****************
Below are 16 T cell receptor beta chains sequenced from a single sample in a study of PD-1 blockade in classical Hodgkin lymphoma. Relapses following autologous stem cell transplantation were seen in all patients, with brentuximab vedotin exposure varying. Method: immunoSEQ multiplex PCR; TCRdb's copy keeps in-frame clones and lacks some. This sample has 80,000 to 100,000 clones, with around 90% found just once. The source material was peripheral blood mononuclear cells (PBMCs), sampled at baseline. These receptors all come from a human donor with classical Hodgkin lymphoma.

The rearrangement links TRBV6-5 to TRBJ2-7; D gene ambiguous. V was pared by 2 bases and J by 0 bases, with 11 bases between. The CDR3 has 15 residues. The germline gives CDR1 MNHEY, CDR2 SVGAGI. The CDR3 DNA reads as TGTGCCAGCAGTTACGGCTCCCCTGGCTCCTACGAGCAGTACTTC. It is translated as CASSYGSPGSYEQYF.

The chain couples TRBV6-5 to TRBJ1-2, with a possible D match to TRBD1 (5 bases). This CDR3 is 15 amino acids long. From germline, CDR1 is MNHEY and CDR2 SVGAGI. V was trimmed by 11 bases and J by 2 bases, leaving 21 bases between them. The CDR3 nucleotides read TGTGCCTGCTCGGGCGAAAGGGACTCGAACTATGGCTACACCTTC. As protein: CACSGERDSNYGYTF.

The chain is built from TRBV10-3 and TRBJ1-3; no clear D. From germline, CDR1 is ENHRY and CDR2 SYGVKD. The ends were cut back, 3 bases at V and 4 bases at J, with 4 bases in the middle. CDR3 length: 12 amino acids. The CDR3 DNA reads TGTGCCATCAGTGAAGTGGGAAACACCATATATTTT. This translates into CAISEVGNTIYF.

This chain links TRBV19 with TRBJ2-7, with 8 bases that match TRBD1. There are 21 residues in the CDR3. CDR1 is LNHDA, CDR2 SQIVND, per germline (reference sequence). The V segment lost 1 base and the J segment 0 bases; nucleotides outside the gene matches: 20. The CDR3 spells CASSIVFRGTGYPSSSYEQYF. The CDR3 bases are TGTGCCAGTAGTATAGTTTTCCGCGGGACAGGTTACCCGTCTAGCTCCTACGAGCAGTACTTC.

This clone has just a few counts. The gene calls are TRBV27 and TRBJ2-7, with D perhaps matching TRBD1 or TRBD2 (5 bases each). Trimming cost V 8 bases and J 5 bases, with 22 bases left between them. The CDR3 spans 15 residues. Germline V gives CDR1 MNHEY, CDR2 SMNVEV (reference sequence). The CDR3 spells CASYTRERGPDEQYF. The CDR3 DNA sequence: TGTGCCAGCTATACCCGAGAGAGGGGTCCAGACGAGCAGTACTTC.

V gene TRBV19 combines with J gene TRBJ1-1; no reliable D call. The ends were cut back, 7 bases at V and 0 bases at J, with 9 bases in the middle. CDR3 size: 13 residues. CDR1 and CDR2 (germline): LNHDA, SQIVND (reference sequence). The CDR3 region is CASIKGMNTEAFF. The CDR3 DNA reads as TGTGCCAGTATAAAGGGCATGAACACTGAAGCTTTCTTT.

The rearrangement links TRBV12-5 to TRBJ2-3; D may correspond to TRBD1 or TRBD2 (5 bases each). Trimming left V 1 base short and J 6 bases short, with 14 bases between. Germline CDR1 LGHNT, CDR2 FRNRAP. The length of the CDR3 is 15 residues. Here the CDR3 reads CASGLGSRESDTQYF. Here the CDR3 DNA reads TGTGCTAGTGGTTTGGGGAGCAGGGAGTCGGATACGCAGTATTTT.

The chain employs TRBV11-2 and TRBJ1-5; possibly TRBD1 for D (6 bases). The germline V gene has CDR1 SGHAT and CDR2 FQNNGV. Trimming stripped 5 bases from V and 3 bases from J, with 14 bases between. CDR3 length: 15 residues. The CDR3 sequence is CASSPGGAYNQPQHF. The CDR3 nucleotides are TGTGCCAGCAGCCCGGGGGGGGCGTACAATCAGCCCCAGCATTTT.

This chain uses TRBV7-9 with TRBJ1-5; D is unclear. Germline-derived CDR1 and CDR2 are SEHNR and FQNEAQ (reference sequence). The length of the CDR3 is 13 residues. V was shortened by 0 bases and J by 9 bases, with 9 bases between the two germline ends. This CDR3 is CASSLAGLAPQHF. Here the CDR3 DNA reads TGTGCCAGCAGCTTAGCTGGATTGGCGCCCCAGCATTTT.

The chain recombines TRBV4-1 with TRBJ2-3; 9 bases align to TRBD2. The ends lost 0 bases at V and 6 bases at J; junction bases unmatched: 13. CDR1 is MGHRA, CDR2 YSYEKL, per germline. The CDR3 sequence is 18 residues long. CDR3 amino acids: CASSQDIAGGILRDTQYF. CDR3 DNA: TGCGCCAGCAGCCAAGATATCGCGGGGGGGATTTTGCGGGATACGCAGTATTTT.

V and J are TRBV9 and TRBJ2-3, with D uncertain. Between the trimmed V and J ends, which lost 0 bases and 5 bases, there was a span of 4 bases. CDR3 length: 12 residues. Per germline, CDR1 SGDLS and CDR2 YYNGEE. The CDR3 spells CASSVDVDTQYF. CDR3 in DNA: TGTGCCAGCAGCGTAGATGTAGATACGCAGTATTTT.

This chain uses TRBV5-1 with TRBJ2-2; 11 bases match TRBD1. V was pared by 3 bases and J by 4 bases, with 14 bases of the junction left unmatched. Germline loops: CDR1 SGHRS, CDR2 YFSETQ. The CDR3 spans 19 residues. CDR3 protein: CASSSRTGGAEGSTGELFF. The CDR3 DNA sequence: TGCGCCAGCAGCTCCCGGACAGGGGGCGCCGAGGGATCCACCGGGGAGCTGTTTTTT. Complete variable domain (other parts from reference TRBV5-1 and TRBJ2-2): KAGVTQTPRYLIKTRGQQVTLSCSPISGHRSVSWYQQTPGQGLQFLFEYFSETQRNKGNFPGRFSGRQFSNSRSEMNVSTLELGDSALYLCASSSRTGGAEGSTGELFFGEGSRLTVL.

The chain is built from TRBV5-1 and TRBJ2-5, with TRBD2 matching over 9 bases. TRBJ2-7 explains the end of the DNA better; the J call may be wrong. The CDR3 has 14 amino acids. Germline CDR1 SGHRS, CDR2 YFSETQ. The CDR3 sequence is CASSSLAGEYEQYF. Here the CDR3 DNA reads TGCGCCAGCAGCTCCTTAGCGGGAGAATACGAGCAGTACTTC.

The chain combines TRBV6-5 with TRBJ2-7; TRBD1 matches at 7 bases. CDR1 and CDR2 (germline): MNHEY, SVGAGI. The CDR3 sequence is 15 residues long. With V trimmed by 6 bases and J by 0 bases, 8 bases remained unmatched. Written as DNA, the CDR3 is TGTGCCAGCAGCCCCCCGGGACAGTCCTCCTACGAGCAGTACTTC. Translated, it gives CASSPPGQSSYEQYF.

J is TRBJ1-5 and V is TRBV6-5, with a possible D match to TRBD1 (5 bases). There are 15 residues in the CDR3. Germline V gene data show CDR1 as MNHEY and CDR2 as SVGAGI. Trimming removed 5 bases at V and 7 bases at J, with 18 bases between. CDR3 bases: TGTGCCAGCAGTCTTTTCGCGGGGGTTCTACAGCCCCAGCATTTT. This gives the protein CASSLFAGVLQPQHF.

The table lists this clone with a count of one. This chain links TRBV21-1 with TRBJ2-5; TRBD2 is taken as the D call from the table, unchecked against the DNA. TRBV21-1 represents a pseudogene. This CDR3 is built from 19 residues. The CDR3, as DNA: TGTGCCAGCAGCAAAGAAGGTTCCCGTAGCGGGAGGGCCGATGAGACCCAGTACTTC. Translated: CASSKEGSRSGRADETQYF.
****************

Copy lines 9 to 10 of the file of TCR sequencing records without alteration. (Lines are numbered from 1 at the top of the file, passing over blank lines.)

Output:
The chain employs TRBV11-2 and TRBJ1-5; possibly TRBD1 for D (6 bases). The germline V gene has CDR1 SGHAT and CDR2 FQNNGV. Trimming stripped 5 bases from V and 3 bases from J, with 14 bases between. CDR3 length: 15 residues. The CDR3 sequence is CASSPGGAYNQPQHF. The CDR3 nucleotides are TGTGCCAGCAGCCCGGGGGGGGCGTACAATCAGCCCCAGCATTTT.

This chain uses TRBV7-9 with TRBJ1-5; D is unclear. Germline-derived CDR1 and CDR2 are SEHNR and FQNEAQ (reference sequence). The length of the CDR3 is 13 residues. V was shortened by 0 bases and J by 9 bases, with 9 bases between the two germline ends. This CDR3 is CASSLAGLAPQHF. Here the CDR3 DNA reads TGTGCCAGCAGCTTAGCTGGATTGGCGCCCCAGCATTTT.